A preview of the 2017 federal budget

Mike Moffatt on what today’s budget telegraphs about what is to come


 
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First budgets for new governments rarely contain much in the way of surprises. While an over-simplification, there is some truth to the idea that first-year budgets simply take the campaign platform and put it into fiscal form.

The content of the second budget tends to contain more surprises as new programs, and priorities emerge that were not in the platform. In this budget, the government has telegraphed possible items that will be in Budget 2017 through references to pilot projects and commitments to “conduct broad-based consultations” with affected stakeholders.

Possible Budget 2017 items include:

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Additional supports for the automotive sector

Budget 2016 commits to working with stakeholders to “better influence investment location decisions necessary for the long-term competitiveness of the Canadian automotive sector” through examining “approaches that will allow it to maximize the impact of federal support offered to the automotive sector, including through assessing the terms of the Automotive Innovation Fund.”

There are a number of possible changes to the Automotive Innovation Fund that the federal government could consider to “better influence investment location decisions.” Currently a company building a new automotive plant in Ontario can receive 10 per cent of the building costs as a grant from the provincial government, with the federal government kicking in an additional 10 per cent in the form of a repayable loan from the Automotive Innovation Fund. It is possible that Budget 2017 will see changes to the federal component of this system, which could include changing the 10 per cent repayable loan to a 10 per cent grant.

Innovation policy

If Budget 2017 has a theme, it is likely to be “innovation.” This year’s budget commits to “redesign and redefine how it supports innovation and growth” through a new “innovation agenda.” There are a number of funding announcements in the budget to boost academic science and research, along with supporting private sector innovation. However, these would appear to make up only a small portion of the government’s new innovation agenda. There is a little discussion of reforming scientific R&D credits (SRED), a program that neither government nor industry is entirely satisfied with. I would not be surprised to see reforms to SRED in Budget 2017.

 

Significant investments in passenger rail

The budget commits $7.7 million for technical studies around Via Rail’s capital investment requirements and $3.3 million over three years to study Via’s high-frequency rail proposal. Given the three-year study period, do not expect to see details on a major high-frequency rail program until Budget 2019 (at the earliest), but Budget 2017 could contain new capital investments for passenger rail.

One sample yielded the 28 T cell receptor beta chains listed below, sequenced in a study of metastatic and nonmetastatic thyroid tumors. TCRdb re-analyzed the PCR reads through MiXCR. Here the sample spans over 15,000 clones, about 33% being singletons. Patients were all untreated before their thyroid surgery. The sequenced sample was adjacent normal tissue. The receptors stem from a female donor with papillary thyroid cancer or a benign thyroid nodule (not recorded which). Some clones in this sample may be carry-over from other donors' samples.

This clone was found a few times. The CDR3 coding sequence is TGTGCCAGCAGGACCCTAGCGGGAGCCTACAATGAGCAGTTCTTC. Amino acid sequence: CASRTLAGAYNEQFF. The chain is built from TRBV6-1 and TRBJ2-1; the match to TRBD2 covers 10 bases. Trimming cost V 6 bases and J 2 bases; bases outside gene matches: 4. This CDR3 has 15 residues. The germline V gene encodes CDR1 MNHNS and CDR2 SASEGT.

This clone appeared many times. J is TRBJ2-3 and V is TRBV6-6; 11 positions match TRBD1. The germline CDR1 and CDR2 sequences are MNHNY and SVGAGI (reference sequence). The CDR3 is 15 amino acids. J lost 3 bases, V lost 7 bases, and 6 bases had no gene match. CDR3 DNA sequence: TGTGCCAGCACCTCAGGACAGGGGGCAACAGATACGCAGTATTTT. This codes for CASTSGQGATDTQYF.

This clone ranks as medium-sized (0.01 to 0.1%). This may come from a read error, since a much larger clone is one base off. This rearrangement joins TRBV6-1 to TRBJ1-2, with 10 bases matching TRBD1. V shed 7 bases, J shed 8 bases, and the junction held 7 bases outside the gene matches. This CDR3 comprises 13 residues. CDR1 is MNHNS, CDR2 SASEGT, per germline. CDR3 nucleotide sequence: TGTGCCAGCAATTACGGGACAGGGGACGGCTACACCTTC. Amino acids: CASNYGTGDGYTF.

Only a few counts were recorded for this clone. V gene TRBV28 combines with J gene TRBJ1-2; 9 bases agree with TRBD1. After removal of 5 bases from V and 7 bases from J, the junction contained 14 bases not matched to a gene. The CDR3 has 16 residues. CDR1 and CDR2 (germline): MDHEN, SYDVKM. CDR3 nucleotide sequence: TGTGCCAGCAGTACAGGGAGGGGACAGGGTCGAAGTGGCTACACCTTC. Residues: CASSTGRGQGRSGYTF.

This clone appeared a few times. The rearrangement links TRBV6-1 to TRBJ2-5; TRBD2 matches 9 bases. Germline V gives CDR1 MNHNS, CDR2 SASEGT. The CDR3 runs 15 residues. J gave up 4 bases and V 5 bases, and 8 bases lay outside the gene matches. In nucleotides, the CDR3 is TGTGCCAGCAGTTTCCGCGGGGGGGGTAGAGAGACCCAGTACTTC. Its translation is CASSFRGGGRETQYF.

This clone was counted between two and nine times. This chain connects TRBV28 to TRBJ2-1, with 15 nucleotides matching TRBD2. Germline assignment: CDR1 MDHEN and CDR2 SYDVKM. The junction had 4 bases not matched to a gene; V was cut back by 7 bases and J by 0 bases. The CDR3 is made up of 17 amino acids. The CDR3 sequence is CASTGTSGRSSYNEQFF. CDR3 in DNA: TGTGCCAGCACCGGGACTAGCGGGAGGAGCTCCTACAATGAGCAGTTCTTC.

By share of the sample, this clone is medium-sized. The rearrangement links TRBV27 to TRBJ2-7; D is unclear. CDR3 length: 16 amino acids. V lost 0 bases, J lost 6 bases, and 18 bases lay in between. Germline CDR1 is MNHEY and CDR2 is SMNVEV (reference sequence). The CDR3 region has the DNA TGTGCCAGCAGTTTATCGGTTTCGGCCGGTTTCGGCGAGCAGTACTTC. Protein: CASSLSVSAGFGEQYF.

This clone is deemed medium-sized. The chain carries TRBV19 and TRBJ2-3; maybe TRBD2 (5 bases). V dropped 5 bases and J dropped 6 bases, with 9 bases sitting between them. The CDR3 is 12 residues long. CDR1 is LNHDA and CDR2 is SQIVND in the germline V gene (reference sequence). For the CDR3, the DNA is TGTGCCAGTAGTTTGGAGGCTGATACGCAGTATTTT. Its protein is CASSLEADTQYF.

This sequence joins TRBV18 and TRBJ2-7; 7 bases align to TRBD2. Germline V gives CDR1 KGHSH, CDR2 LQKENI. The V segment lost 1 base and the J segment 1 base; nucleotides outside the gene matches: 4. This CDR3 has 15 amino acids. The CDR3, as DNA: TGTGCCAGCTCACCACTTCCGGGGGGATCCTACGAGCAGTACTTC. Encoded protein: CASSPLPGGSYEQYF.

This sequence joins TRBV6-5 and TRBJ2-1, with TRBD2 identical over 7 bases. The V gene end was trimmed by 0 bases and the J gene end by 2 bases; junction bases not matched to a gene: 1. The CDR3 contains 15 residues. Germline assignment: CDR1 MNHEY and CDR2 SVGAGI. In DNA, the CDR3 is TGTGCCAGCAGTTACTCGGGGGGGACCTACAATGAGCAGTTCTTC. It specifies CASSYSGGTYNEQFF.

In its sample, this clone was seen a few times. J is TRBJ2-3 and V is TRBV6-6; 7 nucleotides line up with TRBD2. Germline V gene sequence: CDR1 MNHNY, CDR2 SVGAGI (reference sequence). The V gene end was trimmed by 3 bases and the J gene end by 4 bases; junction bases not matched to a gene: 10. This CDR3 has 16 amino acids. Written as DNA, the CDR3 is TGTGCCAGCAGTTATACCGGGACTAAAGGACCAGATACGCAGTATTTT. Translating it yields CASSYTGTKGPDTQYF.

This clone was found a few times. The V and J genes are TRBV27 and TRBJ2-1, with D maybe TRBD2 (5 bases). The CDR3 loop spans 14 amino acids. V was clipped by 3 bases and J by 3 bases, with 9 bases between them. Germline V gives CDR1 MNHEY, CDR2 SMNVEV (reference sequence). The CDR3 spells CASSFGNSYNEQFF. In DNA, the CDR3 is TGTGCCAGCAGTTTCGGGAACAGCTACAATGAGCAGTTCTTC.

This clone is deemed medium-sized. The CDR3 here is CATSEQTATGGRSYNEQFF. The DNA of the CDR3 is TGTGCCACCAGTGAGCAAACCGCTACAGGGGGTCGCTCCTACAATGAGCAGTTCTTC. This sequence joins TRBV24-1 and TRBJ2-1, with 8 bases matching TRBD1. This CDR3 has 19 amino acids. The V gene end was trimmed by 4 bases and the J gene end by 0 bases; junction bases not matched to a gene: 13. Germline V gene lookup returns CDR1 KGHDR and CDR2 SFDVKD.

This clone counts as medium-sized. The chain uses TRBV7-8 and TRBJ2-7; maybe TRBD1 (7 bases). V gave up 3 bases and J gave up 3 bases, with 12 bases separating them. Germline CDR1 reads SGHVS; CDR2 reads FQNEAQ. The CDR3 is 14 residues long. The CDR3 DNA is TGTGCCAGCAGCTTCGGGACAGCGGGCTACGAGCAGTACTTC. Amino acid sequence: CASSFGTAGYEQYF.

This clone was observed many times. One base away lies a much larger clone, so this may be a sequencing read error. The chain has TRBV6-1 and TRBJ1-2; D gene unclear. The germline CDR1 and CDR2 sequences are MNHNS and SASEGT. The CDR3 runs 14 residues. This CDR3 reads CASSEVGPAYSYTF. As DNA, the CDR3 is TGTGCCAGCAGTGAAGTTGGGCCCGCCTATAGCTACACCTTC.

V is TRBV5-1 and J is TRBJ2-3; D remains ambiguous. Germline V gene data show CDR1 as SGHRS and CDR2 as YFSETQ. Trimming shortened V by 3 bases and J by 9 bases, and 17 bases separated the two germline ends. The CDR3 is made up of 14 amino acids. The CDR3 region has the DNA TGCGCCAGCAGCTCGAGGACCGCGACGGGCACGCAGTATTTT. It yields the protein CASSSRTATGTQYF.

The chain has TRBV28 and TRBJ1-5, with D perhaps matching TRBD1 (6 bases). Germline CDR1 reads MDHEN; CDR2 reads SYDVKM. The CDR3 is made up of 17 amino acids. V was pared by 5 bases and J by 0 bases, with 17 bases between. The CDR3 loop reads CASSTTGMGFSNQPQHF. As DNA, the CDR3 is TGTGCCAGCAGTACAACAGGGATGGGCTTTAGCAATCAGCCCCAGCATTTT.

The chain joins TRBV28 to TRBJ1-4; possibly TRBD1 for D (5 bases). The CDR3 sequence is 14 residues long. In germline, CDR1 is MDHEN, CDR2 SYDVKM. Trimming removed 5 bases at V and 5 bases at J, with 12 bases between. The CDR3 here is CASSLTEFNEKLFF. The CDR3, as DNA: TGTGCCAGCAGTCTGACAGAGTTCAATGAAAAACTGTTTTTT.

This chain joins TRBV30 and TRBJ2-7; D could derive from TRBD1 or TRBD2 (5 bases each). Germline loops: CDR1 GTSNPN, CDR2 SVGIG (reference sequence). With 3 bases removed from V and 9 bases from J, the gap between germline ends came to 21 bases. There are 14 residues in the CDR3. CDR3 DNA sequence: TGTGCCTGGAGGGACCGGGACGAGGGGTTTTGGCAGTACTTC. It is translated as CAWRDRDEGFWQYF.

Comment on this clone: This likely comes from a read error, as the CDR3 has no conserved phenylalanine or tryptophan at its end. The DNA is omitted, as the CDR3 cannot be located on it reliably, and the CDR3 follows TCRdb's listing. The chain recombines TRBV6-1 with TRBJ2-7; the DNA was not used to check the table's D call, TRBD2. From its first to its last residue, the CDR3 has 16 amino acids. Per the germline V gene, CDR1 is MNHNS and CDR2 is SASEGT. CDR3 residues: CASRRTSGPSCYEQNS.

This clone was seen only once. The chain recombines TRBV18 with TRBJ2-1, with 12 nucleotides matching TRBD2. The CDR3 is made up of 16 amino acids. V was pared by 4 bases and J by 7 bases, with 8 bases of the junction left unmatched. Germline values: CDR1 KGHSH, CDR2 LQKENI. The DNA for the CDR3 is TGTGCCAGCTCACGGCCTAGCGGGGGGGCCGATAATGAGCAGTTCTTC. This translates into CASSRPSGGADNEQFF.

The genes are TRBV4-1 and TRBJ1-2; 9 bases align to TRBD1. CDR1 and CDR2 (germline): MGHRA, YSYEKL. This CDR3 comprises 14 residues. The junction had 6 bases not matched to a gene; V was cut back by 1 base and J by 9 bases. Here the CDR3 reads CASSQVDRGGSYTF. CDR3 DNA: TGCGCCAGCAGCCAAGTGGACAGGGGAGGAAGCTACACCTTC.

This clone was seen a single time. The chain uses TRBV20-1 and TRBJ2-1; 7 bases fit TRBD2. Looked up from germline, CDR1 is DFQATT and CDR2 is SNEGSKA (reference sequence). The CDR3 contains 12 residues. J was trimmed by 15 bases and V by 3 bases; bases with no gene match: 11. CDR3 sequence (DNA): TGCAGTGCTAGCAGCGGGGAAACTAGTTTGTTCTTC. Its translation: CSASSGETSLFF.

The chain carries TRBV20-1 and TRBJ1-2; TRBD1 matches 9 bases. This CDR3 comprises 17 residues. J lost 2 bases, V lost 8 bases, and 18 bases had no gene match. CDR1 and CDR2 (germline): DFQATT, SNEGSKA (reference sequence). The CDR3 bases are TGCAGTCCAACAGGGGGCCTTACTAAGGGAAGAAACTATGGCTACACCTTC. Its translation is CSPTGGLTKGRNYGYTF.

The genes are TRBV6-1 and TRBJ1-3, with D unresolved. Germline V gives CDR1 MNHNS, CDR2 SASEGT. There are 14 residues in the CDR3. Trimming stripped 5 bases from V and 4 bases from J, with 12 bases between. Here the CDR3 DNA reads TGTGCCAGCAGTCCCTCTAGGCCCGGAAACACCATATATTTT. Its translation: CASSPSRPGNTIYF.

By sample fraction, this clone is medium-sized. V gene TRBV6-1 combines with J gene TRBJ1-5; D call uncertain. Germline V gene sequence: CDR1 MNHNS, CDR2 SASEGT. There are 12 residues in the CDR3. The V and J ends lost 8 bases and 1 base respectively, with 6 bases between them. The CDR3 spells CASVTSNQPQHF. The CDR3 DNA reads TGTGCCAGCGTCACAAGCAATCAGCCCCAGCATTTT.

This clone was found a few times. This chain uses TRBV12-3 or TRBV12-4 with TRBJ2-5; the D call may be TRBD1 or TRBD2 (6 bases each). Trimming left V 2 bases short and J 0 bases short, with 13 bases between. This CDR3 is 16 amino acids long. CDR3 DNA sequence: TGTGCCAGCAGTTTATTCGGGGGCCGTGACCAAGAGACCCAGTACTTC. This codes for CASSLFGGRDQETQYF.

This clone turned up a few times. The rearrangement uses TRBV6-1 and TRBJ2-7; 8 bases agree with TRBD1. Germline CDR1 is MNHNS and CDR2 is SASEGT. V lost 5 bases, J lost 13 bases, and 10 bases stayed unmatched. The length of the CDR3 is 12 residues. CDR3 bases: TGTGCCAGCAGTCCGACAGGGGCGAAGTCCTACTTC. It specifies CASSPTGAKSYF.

Changes to international assistance

This is less of a telegraph and more of an outright statement. Budget 2016 commits to “conduct a review of Canada’s international assistance policy framework,” which will “inform Budget 2017, and will take into account the government’s international priorities as well as domestic considerations.”

Canada Pension Plan reform

Budget 2016 reconfirms the goal of working with the provinces on pension reform in order to make a “collective decision before the end of 2016.” The government has committed to “launch consultations” with Canadians on “enhancing the Canada Pension Plan.” Expect details of possible reforms to be included in Budget 2017.

Tariff elimination

While Budget 2016 includes tariff elimination for a dozen manufacturing inputs along with eliminating the 25 per cent tariff on ferries, it also includes a promise to “launch public consultations on eliminating tariffs on food manufacturing ingredients other than supply-managed products.” Expect many of these tariffs to be eliminated in Budget 2017, along with possible further rounds of tariff elimination.

Tax reform

Budget 2016 eliminates a number of boutique tax credits and contains a commitment to review the tax system “with a view to eliminating poorly targeted and inefficient tax measures.” Given that many of these credits are popular with Canadians, I would expect to see them eliminated earlier in this government’s mandate than later, so these eliminations may appear in Budget 2017.

How aggressive Budget 2017 will be on these items might depend on the level of economic growth that occurs over the next year. Most of these items (with the notable exception of tax reform), on net, cost the federal government money. With a new government committed to declines in the debt-to-GDP ratio, a slowing growing economy in 2016 would make it difficult for substantial new government expenditures.

Read Maclean’s full Budget 2016 coverage here


 

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